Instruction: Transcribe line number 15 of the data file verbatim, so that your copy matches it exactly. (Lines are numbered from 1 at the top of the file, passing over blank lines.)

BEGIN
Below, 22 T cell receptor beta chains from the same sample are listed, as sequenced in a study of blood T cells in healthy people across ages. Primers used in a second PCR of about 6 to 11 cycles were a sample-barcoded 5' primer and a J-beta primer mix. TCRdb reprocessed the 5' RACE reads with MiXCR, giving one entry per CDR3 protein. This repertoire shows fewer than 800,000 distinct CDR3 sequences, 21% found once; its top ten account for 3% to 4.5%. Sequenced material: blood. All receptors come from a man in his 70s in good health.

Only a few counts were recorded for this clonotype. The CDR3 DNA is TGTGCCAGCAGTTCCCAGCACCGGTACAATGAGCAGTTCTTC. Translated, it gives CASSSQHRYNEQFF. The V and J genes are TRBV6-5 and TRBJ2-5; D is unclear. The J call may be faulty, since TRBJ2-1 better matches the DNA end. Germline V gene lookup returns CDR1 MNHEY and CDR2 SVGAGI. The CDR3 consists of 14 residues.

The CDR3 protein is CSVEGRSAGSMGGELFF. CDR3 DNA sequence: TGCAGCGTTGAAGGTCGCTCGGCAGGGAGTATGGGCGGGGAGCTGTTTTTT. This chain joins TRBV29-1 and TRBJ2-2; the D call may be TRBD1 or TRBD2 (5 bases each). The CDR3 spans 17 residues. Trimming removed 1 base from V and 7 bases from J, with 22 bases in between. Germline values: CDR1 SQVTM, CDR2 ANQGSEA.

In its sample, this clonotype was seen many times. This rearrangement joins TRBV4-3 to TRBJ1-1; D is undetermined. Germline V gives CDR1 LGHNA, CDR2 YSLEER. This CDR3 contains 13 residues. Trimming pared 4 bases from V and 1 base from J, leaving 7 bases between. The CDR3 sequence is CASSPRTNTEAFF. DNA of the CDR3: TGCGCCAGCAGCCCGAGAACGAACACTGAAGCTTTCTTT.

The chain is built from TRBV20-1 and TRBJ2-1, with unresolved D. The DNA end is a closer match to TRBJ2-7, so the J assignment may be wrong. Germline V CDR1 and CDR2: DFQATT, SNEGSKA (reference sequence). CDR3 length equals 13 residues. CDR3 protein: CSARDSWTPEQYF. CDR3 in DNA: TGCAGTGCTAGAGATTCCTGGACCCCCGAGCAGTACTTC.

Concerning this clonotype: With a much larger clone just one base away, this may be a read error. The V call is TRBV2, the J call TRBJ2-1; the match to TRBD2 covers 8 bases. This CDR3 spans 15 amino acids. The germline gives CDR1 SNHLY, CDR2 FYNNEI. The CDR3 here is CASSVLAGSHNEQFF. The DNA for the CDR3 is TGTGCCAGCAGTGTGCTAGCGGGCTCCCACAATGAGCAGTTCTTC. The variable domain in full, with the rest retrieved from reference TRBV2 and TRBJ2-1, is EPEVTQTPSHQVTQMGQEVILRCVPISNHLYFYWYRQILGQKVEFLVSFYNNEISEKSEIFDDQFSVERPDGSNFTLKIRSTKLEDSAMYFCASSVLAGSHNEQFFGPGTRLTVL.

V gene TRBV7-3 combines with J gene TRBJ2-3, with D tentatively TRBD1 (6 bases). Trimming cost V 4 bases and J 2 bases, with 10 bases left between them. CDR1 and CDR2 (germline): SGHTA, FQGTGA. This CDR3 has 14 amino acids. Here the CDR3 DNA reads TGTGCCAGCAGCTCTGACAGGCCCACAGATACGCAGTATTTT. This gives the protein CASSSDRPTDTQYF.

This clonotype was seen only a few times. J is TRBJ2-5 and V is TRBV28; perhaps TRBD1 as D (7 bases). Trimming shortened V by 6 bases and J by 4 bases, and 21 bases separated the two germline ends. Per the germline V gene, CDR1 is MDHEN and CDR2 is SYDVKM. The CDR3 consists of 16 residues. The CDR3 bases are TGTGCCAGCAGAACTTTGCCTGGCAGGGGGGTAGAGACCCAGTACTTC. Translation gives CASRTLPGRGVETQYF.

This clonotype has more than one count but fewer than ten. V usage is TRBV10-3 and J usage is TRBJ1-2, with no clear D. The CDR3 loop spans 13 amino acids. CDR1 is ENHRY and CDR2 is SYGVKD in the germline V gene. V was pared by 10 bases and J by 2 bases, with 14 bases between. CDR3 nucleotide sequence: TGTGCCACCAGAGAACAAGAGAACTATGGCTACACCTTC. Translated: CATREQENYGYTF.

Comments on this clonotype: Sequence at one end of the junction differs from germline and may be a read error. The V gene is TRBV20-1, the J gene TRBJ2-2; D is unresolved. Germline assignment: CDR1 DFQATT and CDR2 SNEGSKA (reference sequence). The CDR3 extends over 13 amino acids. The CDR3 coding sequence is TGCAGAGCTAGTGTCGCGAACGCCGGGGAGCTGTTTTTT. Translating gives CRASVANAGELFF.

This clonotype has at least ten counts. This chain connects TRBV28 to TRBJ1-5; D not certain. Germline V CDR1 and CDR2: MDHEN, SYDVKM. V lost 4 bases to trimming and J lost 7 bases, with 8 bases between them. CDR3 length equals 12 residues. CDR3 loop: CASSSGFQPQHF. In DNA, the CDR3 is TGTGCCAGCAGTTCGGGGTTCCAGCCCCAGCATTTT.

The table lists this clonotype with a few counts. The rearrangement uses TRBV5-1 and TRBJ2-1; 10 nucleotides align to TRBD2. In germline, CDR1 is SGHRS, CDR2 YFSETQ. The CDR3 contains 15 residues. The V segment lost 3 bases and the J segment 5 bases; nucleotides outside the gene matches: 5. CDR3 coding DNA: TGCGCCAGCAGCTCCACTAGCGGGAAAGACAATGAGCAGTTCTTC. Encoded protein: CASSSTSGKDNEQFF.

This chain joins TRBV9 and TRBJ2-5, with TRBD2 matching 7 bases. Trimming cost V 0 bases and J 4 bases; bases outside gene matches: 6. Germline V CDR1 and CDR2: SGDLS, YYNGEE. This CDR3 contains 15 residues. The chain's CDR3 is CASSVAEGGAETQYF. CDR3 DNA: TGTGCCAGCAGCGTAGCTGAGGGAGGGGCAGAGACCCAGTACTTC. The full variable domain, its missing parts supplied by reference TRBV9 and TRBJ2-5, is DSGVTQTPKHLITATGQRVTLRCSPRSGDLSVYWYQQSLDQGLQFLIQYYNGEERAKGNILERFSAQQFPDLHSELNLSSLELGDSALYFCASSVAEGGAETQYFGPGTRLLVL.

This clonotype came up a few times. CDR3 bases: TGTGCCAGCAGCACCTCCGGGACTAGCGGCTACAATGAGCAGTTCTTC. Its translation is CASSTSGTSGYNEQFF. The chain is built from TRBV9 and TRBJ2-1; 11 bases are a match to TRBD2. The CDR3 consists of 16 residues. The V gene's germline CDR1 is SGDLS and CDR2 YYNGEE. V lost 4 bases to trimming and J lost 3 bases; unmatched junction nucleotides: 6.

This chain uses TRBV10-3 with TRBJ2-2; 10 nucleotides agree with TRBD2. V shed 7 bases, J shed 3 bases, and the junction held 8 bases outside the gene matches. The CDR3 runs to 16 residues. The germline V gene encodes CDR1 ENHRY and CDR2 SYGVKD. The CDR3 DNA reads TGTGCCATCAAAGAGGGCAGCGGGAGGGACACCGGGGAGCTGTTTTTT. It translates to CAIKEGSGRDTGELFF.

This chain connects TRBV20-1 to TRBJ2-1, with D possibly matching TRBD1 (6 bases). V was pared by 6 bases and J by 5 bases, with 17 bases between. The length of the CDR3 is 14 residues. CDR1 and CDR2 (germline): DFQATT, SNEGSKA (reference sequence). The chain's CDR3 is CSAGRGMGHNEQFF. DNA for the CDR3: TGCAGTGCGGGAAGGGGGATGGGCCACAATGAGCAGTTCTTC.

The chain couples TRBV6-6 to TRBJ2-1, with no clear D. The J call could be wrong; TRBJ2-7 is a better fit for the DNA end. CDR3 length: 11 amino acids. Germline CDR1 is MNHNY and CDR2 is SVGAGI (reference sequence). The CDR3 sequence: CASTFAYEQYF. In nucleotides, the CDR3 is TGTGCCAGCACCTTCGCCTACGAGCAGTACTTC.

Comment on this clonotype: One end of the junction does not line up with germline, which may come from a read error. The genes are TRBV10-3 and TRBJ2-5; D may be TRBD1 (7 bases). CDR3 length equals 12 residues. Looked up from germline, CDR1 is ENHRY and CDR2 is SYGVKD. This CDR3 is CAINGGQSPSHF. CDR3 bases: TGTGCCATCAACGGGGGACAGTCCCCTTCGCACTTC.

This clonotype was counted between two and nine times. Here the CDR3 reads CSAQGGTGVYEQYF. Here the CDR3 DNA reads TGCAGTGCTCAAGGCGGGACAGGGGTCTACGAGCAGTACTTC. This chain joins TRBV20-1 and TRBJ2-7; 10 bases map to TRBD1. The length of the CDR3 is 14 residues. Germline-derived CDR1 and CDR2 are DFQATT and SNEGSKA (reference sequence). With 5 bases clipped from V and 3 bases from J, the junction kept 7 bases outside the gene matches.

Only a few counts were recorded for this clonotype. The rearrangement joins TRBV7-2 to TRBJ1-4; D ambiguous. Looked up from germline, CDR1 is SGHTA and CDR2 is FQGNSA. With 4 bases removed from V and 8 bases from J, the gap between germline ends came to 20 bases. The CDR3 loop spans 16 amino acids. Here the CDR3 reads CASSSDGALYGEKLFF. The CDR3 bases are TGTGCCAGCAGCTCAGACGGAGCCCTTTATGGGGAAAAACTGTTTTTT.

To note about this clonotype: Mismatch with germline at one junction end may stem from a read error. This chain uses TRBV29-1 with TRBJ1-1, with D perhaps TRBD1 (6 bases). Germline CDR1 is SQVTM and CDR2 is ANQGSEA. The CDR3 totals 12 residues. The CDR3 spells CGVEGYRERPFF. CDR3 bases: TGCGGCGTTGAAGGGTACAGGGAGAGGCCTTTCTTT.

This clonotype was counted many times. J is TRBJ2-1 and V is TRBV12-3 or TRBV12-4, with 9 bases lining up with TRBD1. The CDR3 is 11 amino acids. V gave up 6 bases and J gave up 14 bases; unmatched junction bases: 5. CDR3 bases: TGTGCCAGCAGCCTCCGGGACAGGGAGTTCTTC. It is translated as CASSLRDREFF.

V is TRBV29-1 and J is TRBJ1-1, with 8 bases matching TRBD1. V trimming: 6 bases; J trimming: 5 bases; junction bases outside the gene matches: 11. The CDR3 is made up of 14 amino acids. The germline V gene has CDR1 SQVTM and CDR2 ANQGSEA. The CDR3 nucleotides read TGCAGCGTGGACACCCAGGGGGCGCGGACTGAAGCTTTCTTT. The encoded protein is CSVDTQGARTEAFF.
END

This chain uses TRBV10-3 with TRBJ2-2; 10 nucleotides agree with TRBD2. V shed 7 bases, J shed 3 bases, and the junction held 8 bases outside the gene matches. The CDR3 runs to 16 residues. The germline V gene encodes CDR1 ENHRY and CDR2 SYGVKD. The CDR3 DNA reads TGTGCCATCAAAGAGGGCAGCGGGAGGGACACCGGGGAGCTGTTTTTT. It translates to CAIKEGSGRDTGELFF.